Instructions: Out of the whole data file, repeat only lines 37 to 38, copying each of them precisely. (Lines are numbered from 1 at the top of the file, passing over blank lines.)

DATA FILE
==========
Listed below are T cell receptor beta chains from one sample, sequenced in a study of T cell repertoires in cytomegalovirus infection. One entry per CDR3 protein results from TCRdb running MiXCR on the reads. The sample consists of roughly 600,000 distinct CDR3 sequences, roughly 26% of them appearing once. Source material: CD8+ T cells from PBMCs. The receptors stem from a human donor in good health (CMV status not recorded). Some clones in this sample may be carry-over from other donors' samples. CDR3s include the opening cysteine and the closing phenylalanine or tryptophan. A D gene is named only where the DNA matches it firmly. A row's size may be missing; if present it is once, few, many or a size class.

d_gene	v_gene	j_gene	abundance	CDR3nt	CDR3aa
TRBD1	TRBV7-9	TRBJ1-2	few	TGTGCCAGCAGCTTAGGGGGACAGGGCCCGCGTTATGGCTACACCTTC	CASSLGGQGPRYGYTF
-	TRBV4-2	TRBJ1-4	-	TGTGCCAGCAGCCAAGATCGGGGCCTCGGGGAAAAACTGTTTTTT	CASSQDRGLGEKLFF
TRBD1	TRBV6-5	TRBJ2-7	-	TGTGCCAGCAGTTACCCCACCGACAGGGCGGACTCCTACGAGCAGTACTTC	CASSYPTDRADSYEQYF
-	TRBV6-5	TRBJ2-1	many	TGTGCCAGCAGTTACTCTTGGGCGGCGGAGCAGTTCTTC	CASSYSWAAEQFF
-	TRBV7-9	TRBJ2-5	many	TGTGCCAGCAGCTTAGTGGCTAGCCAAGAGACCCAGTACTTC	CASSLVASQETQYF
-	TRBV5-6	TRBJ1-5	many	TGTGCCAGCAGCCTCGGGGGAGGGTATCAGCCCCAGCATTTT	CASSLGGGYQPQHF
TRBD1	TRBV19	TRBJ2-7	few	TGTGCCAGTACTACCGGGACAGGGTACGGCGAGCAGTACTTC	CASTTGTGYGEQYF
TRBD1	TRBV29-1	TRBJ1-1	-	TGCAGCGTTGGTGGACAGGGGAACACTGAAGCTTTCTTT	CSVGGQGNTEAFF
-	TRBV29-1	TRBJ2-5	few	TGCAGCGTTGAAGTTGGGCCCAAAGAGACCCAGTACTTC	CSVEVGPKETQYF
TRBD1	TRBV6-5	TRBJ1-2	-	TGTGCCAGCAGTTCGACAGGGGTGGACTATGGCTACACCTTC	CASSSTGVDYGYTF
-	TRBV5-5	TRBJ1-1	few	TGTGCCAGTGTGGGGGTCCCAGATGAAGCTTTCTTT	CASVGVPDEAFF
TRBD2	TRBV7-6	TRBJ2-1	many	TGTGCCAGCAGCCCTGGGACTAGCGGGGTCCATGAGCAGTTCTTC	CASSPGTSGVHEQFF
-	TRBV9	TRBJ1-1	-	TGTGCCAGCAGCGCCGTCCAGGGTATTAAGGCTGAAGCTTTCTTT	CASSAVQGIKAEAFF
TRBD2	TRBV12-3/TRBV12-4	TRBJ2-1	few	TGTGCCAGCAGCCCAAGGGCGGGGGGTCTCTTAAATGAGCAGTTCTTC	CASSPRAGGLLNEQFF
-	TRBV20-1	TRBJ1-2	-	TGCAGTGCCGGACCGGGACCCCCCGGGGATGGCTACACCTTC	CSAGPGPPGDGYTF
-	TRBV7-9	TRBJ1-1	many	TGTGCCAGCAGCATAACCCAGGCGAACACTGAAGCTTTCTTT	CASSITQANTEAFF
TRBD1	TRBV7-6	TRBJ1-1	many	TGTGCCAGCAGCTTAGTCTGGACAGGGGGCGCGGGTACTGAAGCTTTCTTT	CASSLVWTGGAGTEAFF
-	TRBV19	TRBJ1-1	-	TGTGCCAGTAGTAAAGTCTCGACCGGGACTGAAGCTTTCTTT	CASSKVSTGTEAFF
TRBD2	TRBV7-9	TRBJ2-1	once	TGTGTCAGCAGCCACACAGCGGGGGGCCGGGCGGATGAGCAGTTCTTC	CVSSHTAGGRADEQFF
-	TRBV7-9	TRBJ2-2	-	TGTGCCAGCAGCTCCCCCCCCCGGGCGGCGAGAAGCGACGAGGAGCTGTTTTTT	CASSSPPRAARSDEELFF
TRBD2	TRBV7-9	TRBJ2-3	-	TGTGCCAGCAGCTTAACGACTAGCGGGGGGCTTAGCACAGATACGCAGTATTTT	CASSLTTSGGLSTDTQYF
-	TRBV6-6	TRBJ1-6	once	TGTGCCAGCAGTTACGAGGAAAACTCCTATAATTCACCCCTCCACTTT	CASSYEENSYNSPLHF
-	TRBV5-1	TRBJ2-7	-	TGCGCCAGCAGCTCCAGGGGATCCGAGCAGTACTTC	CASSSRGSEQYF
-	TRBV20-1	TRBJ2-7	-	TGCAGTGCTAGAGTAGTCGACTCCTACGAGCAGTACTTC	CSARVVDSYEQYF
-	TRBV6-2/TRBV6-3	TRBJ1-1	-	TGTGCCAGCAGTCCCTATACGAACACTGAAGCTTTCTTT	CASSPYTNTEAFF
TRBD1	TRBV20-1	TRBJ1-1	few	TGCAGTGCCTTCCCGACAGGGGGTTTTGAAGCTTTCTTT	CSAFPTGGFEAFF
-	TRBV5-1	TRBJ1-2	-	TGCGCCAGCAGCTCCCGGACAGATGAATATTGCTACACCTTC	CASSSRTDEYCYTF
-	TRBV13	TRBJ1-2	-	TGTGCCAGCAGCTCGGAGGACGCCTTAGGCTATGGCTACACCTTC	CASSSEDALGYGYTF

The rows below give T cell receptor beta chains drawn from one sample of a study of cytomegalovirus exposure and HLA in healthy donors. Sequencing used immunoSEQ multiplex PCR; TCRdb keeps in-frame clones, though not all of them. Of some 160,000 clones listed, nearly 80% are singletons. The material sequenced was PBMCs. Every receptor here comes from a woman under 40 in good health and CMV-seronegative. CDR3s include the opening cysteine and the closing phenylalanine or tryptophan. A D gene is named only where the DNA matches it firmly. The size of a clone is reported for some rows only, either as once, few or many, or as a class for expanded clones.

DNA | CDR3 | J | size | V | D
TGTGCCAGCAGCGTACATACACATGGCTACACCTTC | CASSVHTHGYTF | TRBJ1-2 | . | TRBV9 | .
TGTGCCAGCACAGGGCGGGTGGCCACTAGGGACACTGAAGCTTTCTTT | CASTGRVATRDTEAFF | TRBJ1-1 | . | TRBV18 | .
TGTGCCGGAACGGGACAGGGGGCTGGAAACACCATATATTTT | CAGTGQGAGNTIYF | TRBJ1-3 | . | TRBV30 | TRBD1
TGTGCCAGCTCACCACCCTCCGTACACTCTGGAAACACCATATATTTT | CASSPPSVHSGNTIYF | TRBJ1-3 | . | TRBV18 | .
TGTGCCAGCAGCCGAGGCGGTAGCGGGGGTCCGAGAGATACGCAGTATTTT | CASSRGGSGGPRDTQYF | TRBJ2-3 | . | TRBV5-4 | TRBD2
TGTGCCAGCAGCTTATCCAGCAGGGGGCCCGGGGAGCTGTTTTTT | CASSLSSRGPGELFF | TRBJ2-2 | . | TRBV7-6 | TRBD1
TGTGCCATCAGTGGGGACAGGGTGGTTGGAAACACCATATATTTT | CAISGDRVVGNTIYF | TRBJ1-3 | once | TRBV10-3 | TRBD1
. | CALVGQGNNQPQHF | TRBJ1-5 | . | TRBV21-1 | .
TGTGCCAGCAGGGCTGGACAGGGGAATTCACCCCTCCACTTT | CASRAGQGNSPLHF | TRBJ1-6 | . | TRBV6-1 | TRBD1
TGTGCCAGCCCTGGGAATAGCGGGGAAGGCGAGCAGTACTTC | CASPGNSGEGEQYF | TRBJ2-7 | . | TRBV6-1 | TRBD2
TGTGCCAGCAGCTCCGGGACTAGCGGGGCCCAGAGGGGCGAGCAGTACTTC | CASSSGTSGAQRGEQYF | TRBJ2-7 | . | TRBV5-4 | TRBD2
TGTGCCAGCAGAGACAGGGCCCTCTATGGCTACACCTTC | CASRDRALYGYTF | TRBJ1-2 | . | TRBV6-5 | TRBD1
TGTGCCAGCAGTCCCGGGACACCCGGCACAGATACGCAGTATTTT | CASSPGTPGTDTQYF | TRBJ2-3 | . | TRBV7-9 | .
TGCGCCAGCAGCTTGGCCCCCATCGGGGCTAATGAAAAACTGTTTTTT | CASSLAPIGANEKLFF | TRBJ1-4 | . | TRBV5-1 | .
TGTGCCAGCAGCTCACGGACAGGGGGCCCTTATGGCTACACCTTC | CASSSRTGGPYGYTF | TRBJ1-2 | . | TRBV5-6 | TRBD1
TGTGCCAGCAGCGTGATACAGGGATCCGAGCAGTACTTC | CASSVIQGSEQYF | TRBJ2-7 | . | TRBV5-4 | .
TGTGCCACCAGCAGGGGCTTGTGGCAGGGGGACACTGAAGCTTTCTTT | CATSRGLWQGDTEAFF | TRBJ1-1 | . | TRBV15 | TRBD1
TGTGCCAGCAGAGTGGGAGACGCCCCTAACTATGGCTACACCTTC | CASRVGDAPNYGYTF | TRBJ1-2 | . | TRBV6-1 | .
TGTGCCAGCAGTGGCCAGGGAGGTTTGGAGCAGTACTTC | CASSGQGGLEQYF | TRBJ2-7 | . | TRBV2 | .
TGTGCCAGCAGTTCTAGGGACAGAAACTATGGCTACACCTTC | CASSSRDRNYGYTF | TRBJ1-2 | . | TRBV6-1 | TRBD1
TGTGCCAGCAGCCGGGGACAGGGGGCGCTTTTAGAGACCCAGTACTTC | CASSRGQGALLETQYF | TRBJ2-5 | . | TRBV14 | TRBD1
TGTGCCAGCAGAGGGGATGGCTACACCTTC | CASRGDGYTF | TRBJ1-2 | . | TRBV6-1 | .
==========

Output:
TGTGCCAGCAGCCGAGGCGGTAGCGGGGGTCCGAGAGATACGCAGTATTTT | CASSRGGSGGPRDTQYF | TRBJ2-3 | . | TRBV5-4 | TRBD2
TGTGCCAGCAGCTTATCCAGCAGGGGGCCCGGGGAGCTGTTTTTT | CASSLSSRGPGELFF | TRBJ2-2 | . | TRBV7-6 | TRBD1